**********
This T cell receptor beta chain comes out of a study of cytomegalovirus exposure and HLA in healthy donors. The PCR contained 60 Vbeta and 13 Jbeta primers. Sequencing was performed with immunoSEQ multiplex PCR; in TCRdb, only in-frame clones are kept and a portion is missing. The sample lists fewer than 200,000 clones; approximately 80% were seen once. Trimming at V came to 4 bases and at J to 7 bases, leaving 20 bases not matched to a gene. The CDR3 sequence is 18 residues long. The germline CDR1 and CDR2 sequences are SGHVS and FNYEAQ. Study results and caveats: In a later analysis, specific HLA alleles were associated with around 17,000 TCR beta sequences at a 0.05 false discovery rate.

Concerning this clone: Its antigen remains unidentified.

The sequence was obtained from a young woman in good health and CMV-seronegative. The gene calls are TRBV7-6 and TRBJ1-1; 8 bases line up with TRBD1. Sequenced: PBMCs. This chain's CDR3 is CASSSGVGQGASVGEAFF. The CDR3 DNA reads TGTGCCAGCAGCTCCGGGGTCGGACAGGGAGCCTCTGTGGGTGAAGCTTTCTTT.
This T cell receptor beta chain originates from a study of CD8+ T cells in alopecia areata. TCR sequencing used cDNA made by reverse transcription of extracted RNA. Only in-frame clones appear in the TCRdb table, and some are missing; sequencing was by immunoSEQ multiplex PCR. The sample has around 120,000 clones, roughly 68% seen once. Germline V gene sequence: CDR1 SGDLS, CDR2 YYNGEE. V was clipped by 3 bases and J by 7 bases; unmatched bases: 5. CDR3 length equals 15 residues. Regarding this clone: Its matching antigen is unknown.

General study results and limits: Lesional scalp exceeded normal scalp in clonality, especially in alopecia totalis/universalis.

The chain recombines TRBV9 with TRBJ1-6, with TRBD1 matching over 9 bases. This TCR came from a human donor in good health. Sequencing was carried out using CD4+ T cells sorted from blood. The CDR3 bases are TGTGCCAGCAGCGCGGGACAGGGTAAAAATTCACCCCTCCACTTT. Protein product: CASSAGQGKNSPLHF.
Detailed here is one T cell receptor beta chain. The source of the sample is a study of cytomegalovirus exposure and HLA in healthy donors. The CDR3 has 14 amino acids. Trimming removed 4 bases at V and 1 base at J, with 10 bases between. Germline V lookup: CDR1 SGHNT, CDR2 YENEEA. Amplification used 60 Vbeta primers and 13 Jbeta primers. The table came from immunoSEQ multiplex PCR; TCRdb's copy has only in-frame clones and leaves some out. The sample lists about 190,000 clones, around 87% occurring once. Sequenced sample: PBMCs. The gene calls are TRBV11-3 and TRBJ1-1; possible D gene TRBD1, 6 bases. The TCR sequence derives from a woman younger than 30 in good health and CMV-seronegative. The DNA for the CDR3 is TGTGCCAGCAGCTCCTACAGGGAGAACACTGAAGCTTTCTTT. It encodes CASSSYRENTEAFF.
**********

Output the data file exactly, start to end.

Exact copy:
This T cell receptor beta chain comes out of a study of cytomegalovirus exposure and HLA in healthy donors. The PCR contained 60 Vbeta and 13 Jbeta primers. Sequencing was performed with immunoSEQ multiplex PCR; in TCRdb, only in-frame clones are kept and a portion is missing. The sample lists fewer than 200,000 clones; approximately 80% were seen once. Trimming at V came to 4 bases and at J to 7 bases, leaving 20 bases not matched to a gene. The CDR3 sequence is 18 residues long. The germline CDR1 and CDR2 sequences are SGHVS and FNYEAQ. Study results and caveats: In a later analysis, specific HLA alleles were associated with around 17,000 TCR beta sequences at a 0.05 false discovery rate.

Concerning this clone: Its antigen remains unidentified.

The sequence was obtained from a young woman in good health and CMV-seronegative. The gene calls are TRBV7-6 and TRBJ1-1; 8 bases line up with TRBD1. Sequenced: PBMCs. This chain's CDR3 is CASSSGVGQGASVGEAFF. The CDR3 DNA reads TGTGCCAGCAGCTCCGGGGTCGGACAGGGAGCCTCTGTGGGTGAAGCTTTCTTT.
This T cell receptor beta chain originates from a study of CD8+ T cells in alopecia areata. TCR sequencing used cDNA made by reverse transcription of extracted RNA. Only in-frame clones appear in the TCRdb table, and some are missing; sequencing was by immunoSEQ multiplex PCR. The sample has around 120,000 clones, roughly 68% seen once. Germline V gene sequence: CDR1 SGDLS, CDR2 YYNGEE. V was clipped by 3 bases and J by 7 bases; unmatched bases: 5. CDR3 length equals 15 residues. Regarding this clone: Its matching antigen is unknown.

General study results and limits: Lesional scalp exceeded normal scalp in clonality, especially in alopecia totalis/universalis.

The chain recombines TRBV9 with TRBJ1-6, with TRBD1 matching over 9 bases. This TCR came from a human donor in good health. Sequencing was carried out using CD4+ T cells sorted from blood. The CDR3 bases are TGTGCCAGCAGCGCGGGACAGGGTAAAAATTCACCCCTCCACTTT. Protein product: CASSAGQGKNSPLHF.
Detailed here is one T cell receptor beta chain. The source of the sample is a study of cytomegalovirus exposure and HLA in healthy donors. The CDR3 has 14 amino acids. Trimming removed 4 bases at V and 1 base at J, with 10 bases between. Germline V lookup: CDR1 SGHNT, CDR2 YENEEA. Amplification used 60 Vbeta primers and 13 Jbeta primers. The table came from immunoSEQ multiplex PCR; TCRdb's copy has only in-frame clones and leaves some out. The sample lists about 190,000 clones, around 87% occurring once. Sequenced sample: PBMCs. The gene calls are TRBV11-3 and TRBJ1-1; possible D gene TRBD1, 6 bases. The TCR sequence derives from a woman younger than 30 in good health and CMV-seronegative. The DNA for the CDR3 is TGTGCCAGCAGCTCCTACAGGGAGAACACTGAAGCTTTCTTT. It encodes CASSSYRENTEAFF.